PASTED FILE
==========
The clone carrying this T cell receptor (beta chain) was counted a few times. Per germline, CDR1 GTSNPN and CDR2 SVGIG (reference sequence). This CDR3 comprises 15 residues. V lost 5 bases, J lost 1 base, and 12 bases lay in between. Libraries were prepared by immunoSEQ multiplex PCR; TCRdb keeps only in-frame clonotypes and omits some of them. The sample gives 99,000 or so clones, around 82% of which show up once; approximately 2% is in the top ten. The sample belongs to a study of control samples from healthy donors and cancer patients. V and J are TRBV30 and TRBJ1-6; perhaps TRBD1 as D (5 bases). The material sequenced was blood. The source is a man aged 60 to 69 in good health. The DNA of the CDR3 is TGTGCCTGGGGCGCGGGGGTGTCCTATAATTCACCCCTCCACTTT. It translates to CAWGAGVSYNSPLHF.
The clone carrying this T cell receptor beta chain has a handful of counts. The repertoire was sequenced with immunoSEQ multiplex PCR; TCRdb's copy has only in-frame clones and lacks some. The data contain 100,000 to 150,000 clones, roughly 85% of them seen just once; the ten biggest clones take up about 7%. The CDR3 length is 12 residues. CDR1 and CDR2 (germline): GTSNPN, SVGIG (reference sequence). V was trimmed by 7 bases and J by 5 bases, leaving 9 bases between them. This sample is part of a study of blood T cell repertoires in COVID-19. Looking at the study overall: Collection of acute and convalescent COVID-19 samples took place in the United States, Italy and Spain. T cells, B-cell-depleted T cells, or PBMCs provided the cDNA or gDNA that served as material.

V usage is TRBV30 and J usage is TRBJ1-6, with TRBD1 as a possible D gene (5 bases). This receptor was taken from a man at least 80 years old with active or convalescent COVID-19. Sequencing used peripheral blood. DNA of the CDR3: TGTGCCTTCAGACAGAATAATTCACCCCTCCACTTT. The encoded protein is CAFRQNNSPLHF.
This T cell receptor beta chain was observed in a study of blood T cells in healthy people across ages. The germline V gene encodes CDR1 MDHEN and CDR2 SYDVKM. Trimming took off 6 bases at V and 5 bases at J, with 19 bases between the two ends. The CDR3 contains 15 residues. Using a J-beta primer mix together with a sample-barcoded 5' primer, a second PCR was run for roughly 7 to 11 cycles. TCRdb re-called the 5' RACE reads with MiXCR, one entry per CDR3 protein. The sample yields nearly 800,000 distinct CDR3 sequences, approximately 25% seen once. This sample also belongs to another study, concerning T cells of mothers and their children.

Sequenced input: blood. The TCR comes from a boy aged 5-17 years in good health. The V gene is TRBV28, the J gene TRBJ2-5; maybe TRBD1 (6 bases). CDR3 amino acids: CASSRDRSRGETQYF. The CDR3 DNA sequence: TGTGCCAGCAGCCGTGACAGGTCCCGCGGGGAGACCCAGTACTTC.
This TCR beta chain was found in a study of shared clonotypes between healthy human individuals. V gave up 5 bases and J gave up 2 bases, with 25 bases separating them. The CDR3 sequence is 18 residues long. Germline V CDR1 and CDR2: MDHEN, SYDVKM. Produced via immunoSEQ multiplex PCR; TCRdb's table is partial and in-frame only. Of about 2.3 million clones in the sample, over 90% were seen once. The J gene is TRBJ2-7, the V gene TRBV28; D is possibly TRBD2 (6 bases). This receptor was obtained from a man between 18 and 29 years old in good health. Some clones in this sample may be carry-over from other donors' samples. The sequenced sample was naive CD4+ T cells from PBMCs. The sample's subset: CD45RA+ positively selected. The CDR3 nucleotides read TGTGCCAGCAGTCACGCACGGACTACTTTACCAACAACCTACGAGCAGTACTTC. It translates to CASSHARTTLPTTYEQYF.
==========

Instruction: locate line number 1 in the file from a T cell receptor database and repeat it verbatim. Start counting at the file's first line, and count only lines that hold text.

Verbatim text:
The clone carrying this T cell receptor (beta chain) was counted a few times. Per germline, CDR1 GTSNPN and CDR2 SVGIG (reference sequence). This CDR3 comprises 15 residues. V lost 5 bases, J lost 1 base, and 12 bases lay in between. Libraries were prepared by immunoSEQ multiplex PCR; TCRdb keeps only in-frame clonotypes and omits some of them. The sample gives 99,000 or so clones, around 82% of which show up once; approximately 2% is in the top ten. The sample belongs to a study of control samples from healthy donors and cancer patients. V and J are TRBV30 and TRBJ1-6; perhaps TRBD1 as D (5 bases). The material sequenced was blood. The source is a man aged 60 to 69 in good health. The DNA of the CDR3 is TGTGCCTGGGGCGCGGGGGTGTCCTATAATTCACCCCTCCACTTT. It translates to CAWGAGVSYNSPLHF.